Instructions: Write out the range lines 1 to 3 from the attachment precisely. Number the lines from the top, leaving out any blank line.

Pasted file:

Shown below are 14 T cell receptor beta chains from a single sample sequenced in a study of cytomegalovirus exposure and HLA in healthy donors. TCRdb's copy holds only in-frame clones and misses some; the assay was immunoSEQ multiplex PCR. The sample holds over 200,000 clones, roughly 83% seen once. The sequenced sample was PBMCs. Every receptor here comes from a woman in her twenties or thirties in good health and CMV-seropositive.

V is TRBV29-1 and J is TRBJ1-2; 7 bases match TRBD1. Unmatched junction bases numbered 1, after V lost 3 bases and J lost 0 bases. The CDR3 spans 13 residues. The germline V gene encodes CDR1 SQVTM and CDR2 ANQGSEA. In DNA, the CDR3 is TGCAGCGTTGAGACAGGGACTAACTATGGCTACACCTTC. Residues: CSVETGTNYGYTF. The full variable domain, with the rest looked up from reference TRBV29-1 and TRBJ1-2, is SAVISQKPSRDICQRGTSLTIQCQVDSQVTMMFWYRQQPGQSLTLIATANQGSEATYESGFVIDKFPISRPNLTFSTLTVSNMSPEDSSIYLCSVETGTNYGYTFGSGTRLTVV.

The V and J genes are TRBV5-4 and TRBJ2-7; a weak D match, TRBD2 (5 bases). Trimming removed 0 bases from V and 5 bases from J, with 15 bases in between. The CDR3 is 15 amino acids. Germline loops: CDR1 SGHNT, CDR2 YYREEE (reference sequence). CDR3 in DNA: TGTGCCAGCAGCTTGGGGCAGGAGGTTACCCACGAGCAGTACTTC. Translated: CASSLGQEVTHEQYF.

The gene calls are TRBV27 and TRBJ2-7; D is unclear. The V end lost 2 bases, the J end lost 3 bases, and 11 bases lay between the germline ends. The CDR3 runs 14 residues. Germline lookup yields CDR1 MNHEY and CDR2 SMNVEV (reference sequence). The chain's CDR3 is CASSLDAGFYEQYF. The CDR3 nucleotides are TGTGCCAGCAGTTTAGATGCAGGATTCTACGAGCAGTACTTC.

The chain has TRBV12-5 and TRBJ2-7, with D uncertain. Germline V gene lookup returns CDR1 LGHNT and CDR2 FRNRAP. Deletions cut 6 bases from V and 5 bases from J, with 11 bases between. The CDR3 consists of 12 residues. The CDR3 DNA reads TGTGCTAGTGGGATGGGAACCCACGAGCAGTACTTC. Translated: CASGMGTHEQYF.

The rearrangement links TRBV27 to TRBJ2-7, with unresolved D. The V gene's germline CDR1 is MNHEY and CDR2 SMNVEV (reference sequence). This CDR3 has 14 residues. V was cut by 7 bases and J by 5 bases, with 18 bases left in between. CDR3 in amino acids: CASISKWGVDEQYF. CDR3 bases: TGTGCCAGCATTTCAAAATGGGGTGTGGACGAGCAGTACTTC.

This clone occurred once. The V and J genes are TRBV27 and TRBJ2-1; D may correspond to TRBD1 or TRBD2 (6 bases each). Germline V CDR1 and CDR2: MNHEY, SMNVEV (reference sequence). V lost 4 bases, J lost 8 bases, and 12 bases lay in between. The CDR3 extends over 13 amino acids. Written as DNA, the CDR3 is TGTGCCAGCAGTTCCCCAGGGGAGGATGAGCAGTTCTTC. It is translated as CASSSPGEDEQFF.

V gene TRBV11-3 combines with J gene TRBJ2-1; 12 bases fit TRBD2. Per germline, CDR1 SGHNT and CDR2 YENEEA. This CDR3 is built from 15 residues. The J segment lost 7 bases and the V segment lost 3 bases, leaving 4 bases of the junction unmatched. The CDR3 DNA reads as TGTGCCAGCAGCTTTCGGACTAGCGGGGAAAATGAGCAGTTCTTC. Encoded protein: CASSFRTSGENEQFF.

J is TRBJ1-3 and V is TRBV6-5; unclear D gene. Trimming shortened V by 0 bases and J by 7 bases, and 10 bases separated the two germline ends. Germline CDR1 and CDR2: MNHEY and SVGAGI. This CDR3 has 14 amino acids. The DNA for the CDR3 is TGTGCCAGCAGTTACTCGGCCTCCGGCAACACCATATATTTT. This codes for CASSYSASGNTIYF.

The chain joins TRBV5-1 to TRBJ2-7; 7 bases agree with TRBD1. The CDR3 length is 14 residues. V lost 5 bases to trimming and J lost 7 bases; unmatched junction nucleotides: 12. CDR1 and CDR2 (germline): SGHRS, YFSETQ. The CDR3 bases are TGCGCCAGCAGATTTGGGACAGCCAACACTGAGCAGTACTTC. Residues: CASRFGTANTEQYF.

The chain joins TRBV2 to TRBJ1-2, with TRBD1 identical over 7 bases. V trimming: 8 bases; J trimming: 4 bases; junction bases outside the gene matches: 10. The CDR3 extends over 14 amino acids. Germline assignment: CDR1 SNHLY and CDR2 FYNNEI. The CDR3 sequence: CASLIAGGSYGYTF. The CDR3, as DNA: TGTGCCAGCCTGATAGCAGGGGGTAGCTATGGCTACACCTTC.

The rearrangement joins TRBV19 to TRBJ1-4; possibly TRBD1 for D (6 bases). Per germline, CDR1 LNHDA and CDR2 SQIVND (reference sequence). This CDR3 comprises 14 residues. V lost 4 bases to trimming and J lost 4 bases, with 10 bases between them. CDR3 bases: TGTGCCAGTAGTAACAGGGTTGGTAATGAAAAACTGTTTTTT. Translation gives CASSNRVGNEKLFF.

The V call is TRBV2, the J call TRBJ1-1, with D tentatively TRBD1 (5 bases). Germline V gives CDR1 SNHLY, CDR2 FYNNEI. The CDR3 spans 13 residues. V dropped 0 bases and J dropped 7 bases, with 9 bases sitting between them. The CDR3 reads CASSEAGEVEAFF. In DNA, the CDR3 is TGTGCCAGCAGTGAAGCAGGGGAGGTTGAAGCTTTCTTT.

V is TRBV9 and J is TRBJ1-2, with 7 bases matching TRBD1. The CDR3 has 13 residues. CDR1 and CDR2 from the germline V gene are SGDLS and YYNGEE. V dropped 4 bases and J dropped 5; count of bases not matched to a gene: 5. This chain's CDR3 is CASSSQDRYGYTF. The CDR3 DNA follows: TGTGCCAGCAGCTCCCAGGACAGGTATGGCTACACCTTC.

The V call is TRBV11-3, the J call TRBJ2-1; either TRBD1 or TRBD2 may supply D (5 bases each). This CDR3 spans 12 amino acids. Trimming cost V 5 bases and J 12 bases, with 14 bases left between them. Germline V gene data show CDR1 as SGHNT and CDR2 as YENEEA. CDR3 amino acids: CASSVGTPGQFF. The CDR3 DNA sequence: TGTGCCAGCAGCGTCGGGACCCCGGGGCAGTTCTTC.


Shown below are 14 T cell receptor beta chains from a single sample sequenced in a study of cytomegalovirus exposure and HLA in healthy donors. TCRdb's copy holds only in-frame clones and misses some; the assay was immunoSEQ multiplex PCR. The sample holds over 200,000 clones, roughly 83% seen once. The sequenced sample was PBMCs. Every receptor here comes from a woman in her twenties or thirties in good health and CMV-seropositive.

V is TRBV29-1 and J is TRBJ1-2; 7 bases match TRBD1. Unmatched junction bases numbered 1, after V lost 3 bases and J lost 0 bases. The CDR3 spans 13 residues. The germline V gene encodes CDR1 SQVTM and CDR2 ANQGSEA. In DNA, the CDR3 is TGCAGCGTTGAGACAGGGACTAACTATGGCTACACCTTC. Residues: CSVETGTNYGYTF. The full variable domain, with the rest looked up from reference TRBV29-1 and TRBJ1-2, is SAVISQKPSRDICQRGTSLTIQCQVDSQVTMMFWYRQQPGQSLTLIATANQGSEATYESGFVIDKFPISRPNLTFSTLTVSNMSPEDSSIYLCSVETGTNYGYTFGSGTRLTVV.

The V and J genes are TRBV5-4 and TRBJ2-7; a weak D match, TRBD2 (5 bases). Trimming removed 0 bases from V and 5 bases from J, with 15 bases in between. The CDR3 is 15 amino acids. Germline loops: CDR1 SGHNT, CDR2 YYREEE (reference sequence). CDR3 in DNA: TGTGCCAGCAGCTTGGGGCAGGAGGTTACCCACGAGCAGTACTTC. Translated: CASSLGQEVTHEQYF.